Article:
Unsurprisingly, this led to a massive outcry from an awful lot of people who kind of assumed when they gave their money to a breast cancer charity that said charity wouldn't pull funding from organisations who are fighting breast cancer, and wouldn't do so with so little warning that the move could plausibly have a body count attached to it. The original reason for pulling the funding made no sense, a couple of days of coming up with increasingly implausible alternative excuses didn't make any sense either, and the Foundation have reversed their decision, though in a fairly weaselly way that can best be summarised as "We reserve the right to be intolerable fuckers in the near future, so don't get comfortable".
Much of the progressive blogohedron in America is delighted, because as they see it the vicious, callous Republicans (the woman directly responsible for this decision once ran as a GOP candidate, so the label applies) had finally managed what was increasingly seeming impossible: pull something so despicable public opinion would pound them into the ground.
Of course, not everyone is happy with this turn of events:
[Y]ou’re on notice: If you currently donate to PP, you may never stop doing so... In the NROHQ kitchen just now, Charlie Cooke wondered aloud, and here I paraphrase: “Does anyone on the Left even ask the basic question of whether a private charitable organization has the right to dispose of its money as it sees fit?” But in fact, that anyone thinks there is a question here is a sign we’ve already lost. (h/t to LGM for providing the above link).It's been pointed out by others how breathtakingly hypocritical this whining is, given that the same publication was just days earlier celebrating how conservatives had managed to shout and scream enough to cause Komen to drop PP funding in the first place. I'd also note that PP provides women with vouchers that allow mammograms etc. to be performed elsewhere for cheap/for free, which means that saying the organisation "does not provide mammography" is about the same as saying that my insurance company does not provide a new TV after the last one gets nicked.
What I really wanted to mention, however, is that this is another example of a conservative trick we've discussed before. Alas, I still don't have a snappy title for it, but it goes like this: if liberals hate something, argue it isn't illegal. If conservatives hate something, argue it should be illegal. Even if the NRO hadn't just finished arguing that brow-beating a company into doing their bidding isn't awesome, the argument that the Komen Foundation had the right to be cowardly gitchimps is entirely beside the point. The people excoriating them have the right to complain. They have the right to stop paying the Komen Foundation money. They have the right to call for and organise a boycott (interesting how all that "free market" bullshit suddenly disappears the instant a company actually responds to consumer pressure from liberals, huh?)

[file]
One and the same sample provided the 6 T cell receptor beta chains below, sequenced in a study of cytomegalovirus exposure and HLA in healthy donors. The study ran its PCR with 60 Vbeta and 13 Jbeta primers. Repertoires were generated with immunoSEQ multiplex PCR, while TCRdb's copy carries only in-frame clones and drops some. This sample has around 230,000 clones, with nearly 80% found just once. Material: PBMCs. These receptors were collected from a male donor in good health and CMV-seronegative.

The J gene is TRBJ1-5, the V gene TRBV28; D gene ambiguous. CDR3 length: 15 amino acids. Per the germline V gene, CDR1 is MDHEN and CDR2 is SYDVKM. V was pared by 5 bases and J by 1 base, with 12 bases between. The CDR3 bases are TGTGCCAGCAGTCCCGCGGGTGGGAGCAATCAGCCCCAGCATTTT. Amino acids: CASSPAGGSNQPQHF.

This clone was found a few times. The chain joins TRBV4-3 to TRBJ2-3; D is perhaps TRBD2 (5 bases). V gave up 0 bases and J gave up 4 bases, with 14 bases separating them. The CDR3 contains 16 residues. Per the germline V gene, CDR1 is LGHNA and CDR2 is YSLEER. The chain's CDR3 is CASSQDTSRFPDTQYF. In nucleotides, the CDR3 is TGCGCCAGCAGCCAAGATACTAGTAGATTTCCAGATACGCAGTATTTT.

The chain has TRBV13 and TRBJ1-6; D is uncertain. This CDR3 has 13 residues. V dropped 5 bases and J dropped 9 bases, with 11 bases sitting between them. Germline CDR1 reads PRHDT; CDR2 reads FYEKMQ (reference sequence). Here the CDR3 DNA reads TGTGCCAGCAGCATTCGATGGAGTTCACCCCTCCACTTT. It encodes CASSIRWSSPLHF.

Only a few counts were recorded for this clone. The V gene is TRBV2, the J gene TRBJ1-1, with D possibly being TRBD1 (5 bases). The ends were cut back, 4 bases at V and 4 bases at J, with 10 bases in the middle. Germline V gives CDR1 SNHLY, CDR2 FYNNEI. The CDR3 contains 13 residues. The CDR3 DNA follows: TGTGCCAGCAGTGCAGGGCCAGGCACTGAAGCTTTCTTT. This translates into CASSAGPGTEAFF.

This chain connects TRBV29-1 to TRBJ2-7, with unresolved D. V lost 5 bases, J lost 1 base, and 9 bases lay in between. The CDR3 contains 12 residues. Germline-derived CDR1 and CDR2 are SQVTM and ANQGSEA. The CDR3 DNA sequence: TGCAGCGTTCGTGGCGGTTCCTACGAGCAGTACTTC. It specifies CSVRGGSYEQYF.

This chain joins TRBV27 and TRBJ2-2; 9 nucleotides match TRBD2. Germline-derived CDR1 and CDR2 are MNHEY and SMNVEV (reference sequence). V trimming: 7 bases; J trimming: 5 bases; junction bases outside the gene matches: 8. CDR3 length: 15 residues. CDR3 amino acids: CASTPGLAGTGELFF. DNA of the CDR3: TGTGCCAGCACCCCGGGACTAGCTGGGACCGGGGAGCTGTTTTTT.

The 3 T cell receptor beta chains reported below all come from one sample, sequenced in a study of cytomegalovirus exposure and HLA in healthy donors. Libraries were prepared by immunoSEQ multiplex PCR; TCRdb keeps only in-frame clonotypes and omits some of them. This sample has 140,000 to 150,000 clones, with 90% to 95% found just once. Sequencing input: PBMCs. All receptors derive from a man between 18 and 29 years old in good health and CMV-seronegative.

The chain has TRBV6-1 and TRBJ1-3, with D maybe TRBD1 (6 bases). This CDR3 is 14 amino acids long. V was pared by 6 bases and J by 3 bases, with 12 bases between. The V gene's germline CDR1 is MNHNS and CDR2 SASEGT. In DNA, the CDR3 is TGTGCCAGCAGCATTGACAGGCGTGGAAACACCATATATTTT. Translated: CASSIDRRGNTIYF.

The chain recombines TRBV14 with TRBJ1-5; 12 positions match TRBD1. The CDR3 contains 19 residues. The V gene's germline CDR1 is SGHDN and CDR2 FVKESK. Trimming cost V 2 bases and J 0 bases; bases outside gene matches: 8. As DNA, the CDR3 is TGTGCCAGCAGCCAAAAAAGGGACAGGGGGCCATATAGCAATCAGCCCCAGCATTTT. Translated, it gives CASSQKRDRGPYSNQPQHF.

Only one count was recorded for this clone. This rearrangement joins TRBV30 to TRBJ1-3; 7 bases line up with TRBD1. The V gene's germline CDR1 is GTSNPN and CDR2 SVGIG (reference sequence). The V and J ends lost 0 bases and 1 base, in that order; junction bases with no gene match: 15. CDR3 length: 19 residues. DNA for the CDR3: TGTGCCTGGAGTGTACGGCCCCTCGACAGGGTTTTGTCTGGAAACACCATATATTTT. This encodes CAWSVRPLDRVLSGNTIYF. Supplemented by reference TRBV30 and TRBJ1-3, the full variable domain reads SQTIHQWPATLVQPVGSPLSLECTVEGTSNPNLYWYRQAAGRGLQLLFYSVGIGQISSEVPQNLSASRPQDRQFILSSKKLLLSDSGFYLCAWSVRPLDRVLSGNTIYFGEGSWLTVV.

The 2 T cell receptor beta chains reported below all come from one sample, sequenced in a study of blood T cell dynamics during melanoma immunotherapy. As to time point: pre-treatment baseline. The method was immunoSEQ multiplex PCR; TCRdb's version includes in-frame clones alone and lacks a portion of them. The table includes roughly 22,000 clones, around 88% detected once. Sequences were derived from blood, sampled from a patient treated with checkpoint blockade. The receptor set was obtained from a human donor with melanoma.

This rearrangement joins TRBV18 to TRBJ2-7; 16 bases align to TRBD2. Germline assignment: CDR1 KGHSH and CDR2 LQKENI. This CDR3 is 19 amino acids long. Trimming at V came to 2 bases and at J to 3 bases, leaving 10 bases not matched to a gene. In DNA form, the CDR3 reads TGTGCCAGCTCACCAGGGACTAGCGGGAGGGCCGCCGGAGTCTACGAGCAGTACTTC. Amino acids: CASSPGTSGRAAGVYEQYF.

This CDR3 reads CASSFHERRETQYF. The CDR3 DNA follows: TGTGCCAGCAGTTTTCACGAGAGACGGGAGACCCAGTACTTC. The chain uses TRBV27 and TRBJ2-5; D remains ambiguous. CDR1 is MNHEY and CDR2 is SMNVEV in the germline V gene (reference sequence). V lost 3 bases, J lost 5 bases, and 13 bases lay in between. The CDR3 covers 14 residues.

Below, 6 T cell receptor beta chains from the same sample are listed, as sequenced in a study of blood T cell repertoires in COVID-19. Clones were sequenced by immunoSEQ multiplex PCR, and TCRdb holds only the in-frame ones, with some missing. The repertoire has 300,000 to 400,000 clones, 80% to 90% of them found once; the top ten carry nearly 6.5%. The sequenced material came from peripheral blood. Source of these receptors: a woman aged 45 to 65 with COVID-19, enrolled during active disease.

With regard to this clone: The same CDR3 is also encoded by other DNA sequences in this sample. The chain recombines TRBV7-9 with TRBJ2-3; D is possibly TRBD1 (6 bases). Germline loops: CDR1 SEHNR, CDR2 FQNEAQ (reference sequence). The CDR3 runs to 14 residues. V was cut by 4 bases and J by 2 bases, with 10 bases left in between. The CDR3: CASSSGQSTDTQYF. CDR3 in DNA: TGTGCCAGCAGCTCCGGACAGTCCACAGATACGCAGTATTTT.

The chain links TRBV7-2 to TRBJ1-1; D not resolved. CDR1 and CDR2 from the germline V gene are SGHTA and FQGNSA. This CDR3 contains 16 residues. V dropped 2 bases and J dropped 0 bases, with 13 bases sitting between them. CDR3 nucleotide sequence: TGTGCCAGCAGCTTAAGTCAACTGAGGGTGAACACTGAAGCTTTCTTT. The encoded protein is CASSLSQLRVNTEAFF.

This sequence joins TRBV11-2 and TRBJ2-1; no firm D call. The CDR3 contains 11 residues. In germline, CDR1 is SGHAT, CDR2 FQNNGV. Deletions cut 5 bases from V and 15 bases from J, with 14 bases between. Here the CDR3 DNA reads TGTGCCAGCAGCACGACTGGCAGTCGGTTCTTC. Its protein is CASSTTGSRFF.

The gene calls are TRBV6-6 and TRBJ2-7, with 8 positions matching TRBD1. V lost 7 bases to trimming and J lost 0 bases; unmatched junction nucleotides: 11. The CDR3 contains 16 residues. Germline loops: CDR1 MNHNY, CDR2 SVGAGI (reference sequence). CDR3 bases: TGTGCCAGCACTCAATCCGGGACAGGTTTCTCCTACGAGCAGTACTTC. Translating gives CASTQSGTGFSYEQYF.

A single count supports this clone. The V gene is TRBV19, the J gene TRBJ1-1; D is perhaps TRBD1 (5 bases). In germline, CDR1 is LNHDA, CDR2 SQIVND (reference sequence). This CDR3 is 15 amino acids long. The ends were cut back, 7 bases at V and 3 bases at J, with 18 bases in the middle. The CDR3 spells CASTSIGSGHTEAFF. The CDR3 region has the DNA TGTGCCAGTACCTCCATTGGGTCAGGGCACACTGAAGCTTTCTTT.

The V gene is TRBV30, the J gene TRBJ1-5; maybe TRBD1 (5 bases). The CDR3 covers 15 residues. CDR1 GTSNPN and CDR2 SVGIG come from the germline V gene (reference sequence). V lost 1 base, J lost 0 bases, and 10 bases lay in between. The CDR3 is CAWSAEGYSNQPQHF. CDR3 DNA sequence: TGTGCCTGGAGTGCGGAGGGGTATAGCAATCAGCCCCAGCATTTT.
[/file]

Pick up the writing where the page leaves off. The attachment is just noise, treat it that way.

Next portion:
And, of course (and I can't believe I have to point this out, but some people are very, very stupid) Maloy has the right to object to all of that, as well. Then I have the right to determine his objections as coming from a disingenuous idiot who no-one should ever have shown how to access the internet. This sort of dispute is, one would hope, supposed to be settled, or at least discussed, using actual arguments. Stating that no-one has broken the law is the exact opposite of that, an attempt to suggest that argument itself isn't necessary, that until Congress makes it illegal for companies to do what they want with their money, no-one should criticise a company for what they do with their money.
Of course, were Congress ever to pass such a law, it would be ludicrous to expect Maloya and his NRO cronies would shut up. And you know how I know? Because Congress did pass a law saying organisations have the right to provide abortion services, and those turdwelders couldn't fall over themselves fast enough to congratulate KF for refusing to put up with it.
Refusing to give money to an organisation because they're not conservative enough: the right of a company. Refusing to give money to an organisation for being too conservative: "left-wing gangsterism". One side wants the things they dislike to be banned. The other recognises the importance in keeping the things they dislike legal, but will call it bullshit all the same.
Remind me which party harps on about small government and the protection of freedom?